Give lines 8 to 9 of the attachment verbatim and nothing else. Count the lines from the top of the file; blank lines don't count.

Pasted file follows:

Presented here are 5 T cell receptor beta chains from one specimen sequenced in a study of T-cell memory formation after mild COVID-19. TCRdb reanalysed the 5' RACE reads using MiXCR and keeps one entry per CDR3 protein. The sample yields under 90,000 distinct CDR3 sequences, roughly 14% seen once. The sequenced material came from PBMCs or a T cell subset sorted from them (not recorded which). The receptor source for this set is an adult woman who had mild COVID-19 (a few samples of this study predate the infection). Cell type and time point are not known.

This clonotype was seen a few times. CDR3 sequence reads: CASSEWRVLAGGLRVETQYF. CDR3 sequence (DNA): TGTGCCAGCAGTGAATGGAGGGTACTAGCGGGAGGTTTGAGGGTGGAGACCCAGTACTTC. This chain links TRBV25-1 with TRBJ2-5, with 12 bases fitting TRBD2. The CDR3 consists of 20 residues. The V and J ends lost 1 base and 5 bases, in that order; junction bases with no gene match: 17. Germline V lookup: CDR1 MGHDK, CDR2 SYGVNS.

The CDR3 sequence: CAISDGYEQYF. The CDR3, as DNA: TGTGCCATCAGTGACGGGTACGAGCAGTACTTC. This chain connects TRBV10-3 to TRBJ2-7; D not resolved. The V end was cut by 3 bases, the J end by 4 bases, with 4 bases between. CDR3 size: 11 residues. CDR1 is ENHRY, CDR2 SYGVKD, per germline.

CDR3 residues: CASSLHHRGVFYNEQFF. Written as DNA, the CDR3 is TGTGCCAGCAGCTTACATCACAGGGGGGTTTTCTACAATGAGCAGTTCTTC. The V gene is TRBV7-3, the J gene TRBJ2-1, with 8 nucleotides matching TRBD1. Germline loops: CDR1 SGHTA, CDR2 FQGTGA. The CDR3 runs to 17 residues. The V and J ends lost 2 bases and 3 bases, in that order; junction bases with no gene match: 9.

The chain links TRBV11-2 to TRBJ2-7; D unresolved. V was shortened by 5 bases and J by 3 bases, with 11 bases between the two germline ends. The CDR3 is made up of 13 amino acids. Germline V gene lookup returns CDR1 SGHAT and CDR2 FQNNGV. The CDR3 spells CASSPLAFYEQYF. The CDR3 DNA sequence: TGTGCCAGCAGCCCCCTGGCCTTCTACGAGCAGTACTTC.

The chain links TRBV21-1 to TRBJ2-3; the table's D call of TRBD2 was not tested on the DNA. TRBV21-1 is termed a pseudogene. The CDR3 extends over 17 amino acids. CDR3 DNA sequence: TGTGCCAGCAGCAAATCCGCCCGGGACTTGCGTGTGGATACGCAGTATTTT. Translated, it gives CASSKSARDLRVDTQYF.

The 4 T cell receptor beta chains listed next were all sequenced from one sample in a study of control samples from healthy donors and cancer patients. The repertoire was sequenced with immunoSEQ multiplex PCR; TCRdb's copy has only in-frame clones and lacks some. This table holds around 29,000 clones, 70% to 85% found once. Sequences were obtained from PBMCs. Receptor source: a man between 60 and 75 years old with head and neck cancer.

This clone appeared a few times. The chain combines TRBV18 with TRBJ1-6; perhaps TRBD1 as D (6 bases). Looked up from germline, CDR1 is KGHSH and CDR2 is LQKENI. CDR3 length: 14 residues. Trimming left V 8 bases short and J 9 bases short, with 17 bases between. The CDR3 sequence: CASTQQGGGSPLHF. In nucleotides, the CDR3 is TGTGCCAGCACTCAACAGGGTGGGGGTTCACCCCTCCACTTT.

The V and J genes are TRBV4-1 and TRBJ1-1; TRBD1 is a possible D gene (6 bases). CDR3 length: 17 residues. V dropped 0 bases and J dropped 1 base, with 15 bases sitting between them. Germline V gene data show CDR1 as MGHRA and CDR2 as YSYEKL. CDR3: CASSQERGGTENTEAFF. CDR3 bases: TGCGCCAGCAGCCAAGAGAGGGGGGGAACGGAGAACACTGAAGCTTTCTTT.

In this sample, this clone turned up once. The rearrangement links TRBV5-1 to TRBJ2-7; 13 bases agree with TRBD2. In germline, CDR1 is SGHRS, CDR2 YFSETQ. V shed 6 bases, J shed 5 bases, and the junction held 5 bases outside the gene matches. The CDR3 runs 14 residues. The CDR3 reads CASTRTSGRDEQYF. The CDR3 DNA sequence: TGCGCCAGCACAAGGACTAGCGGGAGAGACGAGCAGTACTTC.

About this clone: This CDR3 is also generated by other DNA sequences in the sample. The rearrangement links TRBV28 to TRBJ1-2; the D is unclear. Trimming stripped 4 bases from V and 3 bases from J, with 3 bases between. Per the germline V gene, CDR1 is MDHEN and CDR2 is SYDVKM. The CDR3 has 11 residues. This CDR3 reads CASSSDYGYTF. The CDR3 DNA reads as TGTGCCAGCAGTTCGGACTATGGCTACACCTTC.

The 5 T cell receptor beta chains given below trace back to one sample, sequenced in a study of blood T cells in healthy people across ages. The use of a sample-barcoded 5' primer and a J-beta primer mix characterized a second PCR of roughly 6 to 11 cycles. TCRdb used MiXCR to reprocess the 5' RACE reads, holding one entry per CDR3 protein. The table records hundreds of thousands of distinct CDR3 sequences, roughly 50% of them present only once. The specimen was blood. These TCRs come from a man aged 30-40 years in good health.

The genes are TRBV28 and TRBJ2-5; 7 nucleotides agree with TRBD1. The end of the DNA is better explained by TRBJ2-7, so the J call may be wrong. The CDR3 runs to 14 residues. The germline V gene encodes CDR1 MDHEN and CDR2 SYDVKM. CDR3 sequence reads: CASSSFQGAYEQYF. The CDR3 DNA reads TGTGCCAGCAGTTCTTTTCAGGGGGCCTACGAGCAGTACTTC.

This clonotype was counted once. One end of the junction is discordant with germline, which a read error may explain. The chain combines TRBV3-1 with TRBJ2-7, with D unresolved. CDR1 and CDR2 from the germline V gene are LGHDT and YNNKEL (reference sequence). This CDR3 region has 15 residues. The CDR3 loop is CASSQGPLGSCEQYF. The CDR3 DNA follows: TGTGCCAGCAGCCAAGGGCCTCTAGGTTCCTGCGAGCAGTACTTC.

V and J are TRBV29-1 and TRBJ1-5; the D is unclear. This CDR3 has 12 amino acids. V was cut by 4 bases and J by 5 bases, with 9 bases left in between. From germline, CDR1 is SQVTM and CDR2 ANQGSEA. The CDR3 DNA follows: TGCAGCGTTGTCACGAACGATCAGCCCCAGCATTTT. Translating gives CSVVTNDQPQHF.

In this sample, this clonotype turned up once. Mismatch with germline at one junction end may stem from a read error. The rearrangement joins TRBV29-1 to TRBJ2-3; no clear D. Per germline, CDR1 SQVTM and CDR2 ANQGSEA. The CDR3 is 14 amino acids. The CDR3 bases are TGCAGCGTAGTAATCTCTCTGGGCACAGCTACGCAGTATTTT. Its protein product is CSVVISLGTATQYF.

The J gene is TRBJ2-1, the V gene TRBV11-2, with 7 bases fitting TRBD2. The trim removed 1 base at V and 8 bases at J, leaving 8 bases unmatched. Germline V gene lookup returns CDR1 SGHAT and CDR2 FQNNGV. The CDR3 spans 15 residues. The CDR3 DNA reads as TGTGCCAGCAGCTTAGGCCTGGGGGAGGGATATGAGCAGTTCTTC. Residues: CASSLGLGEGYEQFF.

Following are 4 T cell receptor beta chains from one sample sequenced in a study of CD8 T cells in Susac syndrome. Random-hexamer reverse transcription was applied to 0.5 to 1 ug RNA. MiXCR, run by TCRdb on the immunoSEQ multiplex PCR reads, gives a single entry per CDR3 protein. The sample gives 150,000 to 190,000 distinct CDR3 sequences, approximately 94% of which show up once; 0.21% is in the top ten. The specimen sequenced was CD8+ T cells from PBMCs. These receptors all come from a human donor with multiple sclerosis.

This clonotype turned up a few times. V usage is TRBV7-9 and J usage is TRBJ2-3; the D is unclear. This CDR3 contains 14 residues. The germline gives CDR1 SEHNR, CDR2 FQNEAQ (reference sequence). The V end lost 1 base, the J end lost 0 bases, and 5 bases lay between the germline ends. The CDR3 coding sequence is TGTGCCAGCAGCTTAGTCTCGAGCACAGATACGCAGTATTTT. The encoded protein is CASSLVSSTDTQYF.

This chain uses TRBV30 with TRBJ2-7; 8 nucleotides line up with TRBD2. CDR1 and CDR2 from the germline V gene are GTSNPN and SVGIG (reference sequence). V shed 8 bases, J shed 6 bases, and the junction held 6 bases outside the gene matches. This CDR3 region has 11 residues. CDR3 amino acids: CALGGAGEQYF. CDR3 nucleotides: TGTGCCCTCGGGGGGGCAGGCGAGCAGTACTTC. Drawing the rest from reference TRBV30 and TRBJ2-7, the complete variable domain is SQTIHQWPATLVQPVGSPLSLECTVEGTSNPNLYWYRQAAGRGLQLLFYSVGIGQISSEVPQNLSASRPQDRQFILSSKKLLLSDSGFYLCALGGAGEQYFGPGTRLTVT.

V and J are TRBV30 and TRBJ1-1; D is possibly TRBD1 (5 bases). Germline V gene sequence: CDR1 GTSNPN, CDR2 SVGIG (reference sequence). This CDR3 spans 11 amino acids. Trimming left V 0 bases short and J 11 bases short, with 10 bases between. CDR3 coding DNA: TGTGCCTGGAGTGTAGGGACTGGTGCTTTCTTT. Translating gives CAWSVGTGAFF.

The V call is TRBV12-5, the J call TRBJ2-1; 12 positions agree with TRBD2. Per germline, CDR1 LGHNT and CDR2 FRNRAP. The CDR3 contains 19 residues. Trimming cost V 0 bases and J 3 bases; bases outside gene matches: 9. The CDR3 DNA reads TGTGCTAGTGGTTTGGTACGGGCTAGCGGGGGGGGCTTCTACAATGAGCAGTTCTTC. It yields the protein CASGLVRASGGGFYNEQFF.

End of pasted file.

This clone appeared a few times. The chain combines TRBV18 with TRBJ1-6; perhaps TRBD1 as D (6 bases). Looked up from germline, CDR1 is KGHSH and CDR2 is LQKENI. CDR3 length: 14 residues. Trimming left V 8 bases short and J 9 bases short, with 17 bases between. The CDR3 sequence: CASTQQGGGSPLHF. In nucleotides, the CDR3 is TGTGCCAGCACTCAACAGGGTGGGGGTTCACCCCTCCACTTT.

The V and J genes are TRBV4-1 and TRBJ1-1; TRBD1 is a possible D gene (6 bases). CDR3 length: 17 residues. V dropped 0 bases and J dropped 1 base, with 15 bases sitting between them. Germline V gene data show CDR1 as MGHRA and CDR2 as YSYEKL. CDR3: CASSQERGGTENTEAFF. CDR3 bases: TGCGCCAGCAGCCAAGAGAGGGGGGGAACGGAGAACACTGAAGCTTTCTTT.